NeurIPS 2020

Robust and Heavy-Tailed Mean Estimation Made Simple, via Regret Minimization

Review 1

Summary and Contributions: The paper considers the problem of mean estimation when the data is heavy-tailed or contaminated with outliers. The authors show a key result connecting the two seemingly disparate notions of robustness. In particular, the authors show an equivalence between two different notions of centrality (1) combinatorial center of Lugosi-Mendelson which is used in Heavy-Tailed Estimation and (2) the spectral center which is used in Outlier-Robust estimation. With the use of this equivalence, the authors show that the algorithms derived in one field can be used in the other, and in particular, show that the filtering based algorithms, which approximate the spectral center can be used for heavy-tailed mean estimation.

Strengths: I think this a strong paper. In my opinion, the equivalence between the two notions is an interesting result, and I hope to see future work building on this result.

Weaknesses: Nothing as such. ### After Rebuttal #### I thank the reviewers for their thoughtful response. After looking at it and reading the other reviews, my score remains the same.

Correctness: Yes.

Clarity: Yes.

Relation to Prior Work: Yes

Reproducibility: Yes

Additional Feedback:

Review 2

Summary and Contributions: This paper connects two important settings of high-dimensional mean estimation: 1) the robust setting where an epsilon-fraction of the examples are adversarially corrupted, and 2) the heavy-tailed setting where the data is only guaranteed to have bounded covariance. For both settings, many breakthroughs happened only recently, but this paper matches the SOTA of both problems by reducing them to a single deterministic problem, which the paper solves using previous techniques with simplified analyses. The paper shows an insightful lemma (equivalence between two notions of center) when reducing the heavy-tailed setting to the deterministic setting.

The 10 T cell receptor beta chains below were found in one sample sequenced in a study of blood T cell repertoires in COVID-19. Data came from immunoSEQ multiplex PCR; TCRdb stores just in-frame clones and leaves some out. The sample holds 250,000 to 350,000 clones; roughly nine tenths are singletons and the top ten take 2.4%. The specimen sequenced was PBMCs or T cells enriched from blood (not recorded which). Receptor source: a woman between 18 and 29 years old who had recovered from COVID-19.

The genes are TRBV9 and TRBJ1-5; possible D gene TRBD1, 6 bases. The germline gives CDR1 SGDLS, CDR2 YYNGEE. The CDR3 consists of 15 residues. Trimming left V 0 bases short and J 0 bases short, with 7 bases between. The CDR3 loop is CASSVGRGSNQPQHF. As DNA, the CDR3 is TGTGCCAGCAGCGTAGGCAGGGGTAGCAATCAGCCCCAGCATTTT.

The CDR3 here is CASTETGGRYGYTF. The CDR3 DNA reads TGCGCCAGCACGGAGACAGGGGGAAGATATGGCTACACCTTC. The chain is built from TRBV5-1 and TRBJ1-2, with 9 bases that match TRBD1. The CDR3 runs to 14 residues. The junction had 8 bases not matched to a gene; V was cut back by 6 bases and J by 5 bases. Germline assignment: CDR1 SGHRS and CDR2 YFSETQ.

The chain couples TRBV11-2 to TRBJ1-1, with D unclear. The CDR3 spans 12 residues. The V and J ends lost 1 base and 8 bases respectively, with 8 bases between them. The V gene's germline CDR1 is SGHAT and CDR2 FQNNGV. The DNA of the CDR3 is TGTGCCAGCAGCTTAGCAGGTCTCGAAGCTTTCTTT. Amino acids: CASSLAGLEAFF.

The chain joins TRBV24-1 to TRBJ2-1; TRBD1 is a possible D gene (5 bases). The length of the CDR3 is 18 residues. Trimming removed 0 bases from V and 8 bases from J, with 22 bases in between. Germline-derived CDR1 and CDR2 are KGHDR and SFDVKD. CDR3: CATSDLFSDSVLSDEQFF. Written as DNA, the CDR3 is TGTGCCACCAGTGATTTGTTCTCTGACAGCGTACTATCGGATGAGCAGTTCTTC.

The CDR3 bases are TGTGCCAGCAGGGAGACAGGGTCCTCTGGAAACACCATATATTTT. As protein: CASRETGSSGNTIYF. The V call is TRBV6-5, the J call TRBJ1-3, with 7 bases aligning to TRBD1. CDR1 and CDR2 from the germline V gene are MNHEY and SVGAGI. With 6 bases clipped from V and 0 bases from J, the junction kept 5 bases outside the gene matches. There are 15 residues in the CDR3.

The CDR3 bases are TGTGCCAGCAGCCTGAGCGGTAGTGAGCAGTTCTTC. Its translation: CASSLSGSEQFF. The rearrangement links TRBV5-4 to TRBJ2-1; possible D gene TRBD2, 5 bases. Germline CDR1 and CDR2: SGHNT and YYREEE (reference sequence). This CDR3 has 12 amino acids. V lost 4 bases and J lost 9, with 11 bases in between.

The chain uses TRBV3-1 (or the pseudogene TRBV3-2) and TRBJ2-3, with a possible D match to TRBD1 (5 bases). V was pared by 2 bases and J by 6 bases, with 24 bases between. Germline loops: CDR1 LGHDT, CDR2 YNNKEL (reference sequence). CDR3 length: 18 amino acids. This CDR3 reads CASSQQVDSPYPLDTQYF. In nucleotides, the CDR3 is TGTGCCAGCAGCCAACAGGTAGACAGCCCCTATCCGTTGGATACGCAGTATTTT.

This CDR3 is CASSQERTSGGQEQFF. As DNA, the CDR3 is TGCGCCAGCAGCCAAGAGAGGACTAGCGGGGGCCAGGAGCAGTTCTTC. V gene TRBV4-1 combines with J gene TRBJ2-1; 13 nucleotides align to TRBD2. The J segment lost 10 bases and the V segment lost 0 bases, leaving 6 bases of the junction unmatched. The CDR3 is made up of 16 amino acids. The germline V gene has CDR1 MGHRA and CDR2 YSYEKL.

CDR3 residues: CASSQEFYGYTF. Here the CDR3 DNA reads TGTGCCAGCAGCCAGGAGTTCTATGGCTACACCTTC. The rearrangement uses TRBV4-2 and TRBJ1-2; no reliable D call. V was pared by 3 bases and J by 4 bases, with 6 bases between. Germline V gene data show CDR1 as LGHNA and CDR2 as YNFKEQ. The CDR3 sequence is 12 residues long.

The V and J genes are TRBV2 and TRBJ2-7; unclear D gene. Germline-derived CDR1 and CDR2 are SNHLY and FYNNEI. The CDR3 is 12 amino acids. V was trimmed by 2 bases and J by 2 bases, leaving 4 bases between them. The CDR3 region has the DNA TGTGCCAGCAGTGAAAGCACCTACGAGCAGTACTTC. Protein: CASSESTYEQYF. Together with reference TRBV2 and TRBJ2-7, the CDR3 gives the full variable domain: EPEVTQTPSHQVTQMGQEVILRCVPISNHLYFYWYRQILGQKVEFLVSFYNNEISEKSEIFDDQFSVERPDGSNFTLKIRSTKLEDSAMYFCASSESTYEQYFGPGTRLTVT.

Strengths: - The theory developed in this paper is clean and powerful. There are many previous algorithms for robust mean estimation and their analyses all appear somewhat complicated while sharing some implicit commonality. This paper unifies these previous results into a single framework that will likely assist in future research. - The paper provides a new viewpoint for the heavy-tailed mean estimation problem, revealing fundamental nature of the problem. - The paper would be of great interest to people who study robust statistics and robust machine learning, and to all statisticians in general.

Weaknesses: - There is no doubt that most results in the paper regarding robust/heavy-tailed mean estimation, when viewed in isolation, are already known or implicitly known. However, the paper gives simplified proofs, improved analyses, and new insights, unifying all these previous results into a single clean framework.

Correctness: I do not see any technical errors in the paper.